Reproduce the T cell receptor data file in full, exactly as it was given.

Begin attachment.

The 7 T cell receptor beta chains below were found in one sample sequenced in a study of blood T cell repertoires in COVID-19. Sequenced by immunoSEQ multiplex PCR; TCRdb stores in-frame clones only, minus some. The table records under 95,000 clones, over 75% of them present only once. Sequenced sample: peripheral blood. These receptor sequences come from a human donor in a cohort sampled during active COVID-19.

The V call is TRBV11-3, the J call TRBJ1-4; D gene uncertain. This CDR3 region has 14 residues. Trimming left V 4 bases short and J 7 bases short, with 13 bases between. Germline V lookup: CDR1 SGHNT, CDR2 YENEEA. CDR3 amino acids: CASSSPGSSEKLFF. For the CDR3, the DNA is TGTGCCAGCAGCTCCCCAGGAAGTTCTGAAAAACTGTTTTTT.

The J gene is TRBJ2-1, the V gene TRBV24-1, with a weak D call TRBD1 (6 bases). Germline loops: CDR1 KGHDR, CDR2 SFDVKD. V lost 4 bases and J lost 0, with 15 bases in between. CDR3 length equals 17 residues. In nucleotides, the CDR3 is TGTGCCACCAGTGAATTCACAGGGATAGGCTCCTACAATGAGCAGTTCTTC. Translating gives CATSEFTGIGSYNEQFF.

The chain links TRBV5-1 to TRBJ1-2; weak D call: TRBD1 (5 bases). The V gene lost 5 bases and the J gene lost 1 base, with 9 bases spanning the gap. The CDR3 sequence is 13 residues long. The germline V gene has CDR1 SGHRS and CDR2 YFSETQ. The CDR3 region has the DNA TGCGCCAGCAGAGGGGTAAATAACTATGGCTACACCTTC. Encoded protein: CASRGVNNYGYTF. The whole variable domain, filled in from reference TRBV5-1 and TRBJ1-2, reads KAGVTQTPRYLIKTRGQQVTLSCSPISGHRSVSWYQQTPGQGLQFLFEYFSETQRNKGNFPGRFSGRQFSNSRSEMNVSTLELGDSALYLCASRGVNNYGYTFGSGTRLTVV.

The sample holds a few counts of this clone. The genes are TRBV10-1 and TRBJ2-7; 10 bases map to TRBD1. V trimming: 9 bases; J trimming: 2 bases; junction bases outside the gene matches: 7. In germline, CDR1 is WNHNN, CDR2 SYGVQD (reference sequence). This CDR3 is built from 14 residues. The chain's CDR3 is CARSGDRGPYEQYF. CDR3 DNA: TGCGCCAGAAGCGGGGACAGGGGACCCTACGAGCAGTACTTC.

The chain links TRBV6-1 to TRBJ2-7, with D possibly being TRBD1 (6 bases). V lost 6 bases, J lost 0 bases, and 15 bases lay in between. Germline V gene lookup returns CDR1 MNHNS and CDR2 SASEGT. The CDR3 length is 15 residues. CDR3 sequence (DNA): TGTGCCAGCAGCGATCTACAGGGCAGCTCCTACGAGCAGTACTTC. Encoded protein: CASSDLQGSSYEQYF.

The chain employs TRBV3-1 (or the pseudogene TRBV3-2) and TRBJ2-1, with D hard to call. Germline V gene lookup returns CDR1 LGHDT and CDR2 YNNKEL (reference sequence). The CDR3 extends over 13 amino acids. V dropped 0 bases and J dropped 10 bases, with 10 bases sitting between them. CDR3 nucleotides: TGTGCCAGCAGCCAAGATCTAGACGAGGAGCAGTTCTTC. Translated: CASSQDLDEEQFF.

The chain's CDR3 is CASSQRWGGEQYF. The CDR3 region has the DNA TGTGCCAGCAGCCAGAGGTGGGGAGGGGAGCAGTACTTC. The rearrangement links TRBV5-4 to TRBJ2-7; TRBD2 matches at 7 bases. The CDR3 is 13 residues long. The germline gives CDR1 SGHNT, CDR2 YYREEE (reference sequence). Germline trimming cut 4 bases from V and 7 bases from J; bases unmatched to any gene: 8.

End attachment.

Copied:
The 7 T cell receptor beta chains below were found in one sample sequenced in a study of blood T cell repertoires in COVID-19. Sequenced by immunoSEQ multiplex PCR; TCRdb stores in-frame clones only, minus some. The table records under 95,000 clones, over 75% of them present only once. Sequenced sample: peripheral blood. These receptor sequences come from a human donor in a cohort sampled during active COVID-19.

The V call is TRBV11-3, the J call TRBJ1-4; D gene uncertain. This CDR3 region has 14 residues. Trimming left V 4 bases short and J 7 bases short, with 13 bases between. Germline V lookup: CDR1 SGHNT, CDR2 YENEEA. CDR3 amino acids: CASSSPGSSEKLFF. For the CDR3, the DNA is TGTGCCAGCAGCTCCCCAGGAAGTTCTGAAAAACTGTTTTTT.

The J gene is TRBJ2-1, the V gene TRBV24-1, with a weak D call TRBD1 (6 bases). Germline loops: CDR1 KGHDR, CDR2 SFDVKD. V lost 4 bases and J lost 0, with 15 bases in between. CDR3 length equals 17 residues. In nucleotides, the CDR3 is TGTGCCACCAGTGAATTCACAGGGATAGGCTCCTACAATGAGCAGTTCTTC. Translating gives CATSEFTGIGSYNEQFF.

The chain links TRBV5-1 to TRBJ1-2; weak D call: TRBD1 (5 bases). The V gene lost 5 bases and the J gene lost 1 base, with 9 bases spanning the gap. The CDR3 sequence is 13 residues long. The germline V gene has CDR1 SGHRS and CDR2 YFSETQ. The CDR3 region has the DNA TGCGCCAGCAGAGGGGTAAATAACTATGGCTACACCTTC. Encoded protein: CASRGVNNYGYTF. The whole variable domain, filled in from reference TRBV5-1 and TRBJ1-2, reads KAGVTQTPRYLIKTRGQQVTLSCSPISGHRSVSWYQQTPGQGLQFLFEYFSETQRNKGNFPGRFSGRQFSNSRSEMNVSTLELGDSALYLCASRGVNNYGYTFGSGTRLTVV.

The sample holds a few counts of this clone. The genes are TRBV10-1 and TRBJ2-7; 10 bases map to TRBD1. V trimming: 9 bases; J trimming: 2 bases; junction bases outside the gene matches: 7. In germline, CDR1 is WNHNN, CDR2 SYGVQD (reference sequence). This CDR3 is built from 14 residues. The chain's CDR3 is CARSGDRGPYEQYF. CDR3 DNA: TGCGCCAGAAGCGGGGACAGGGGACCCTACGAGCAGTACTTC.

The chain links TRBV6-1 to TRBJ2-7, with D possibly being TRBD1 (6 bases). V lost 6 bases, J lost 0 bases, and 15 bases lay in between. Germline V gene lookup returns CDR1 MNHNS and CDR2 SASEGT. The CDR3 length is 15 residues. CDR3 sequence (DNA): TGTGCCAGCAGCGATCTACAGGGCAGCTCCTACGAGCAGTACTTC. Encoded protein: CASSDLQGSSYEQYF.

The chain employs TRBV3-1 (or the pseudogene TRBV3-2) and TRBJ2-1, with D hard to call. Germline V gene lookup returns CDR1 LGHDT and CDR2 YNNKEL (reference sequence). The CDR3 extends over 13 amino acids. V dropped 0 bases and J dropped 10 bases, with 10 bases sitting between them. CDR3 nucleotides: TGTGCCAGCAGCCAAGATCTAGACGAGGAGCAGTTCTTC. Translated: CASSQDLDEEQFF.

The chain's CDR3 is CASSQRWGGEQYF. The CDR3 region has the DNA TGTGCCAGCAGCCAGAGGTGGGGAGGGGAGCAGTACTTC. The rearrangement links TRBV5-4 to TRBJ2-7; TRBD2 matches at 7 bases. The CDR3 is 13 residues long. The germline gives CDR1 SGHNT, CDR2 YYREEE (reference sequence). Germline trimming cut 4 bases from V and 7 bases from J; bases unmatched to any gene: 8.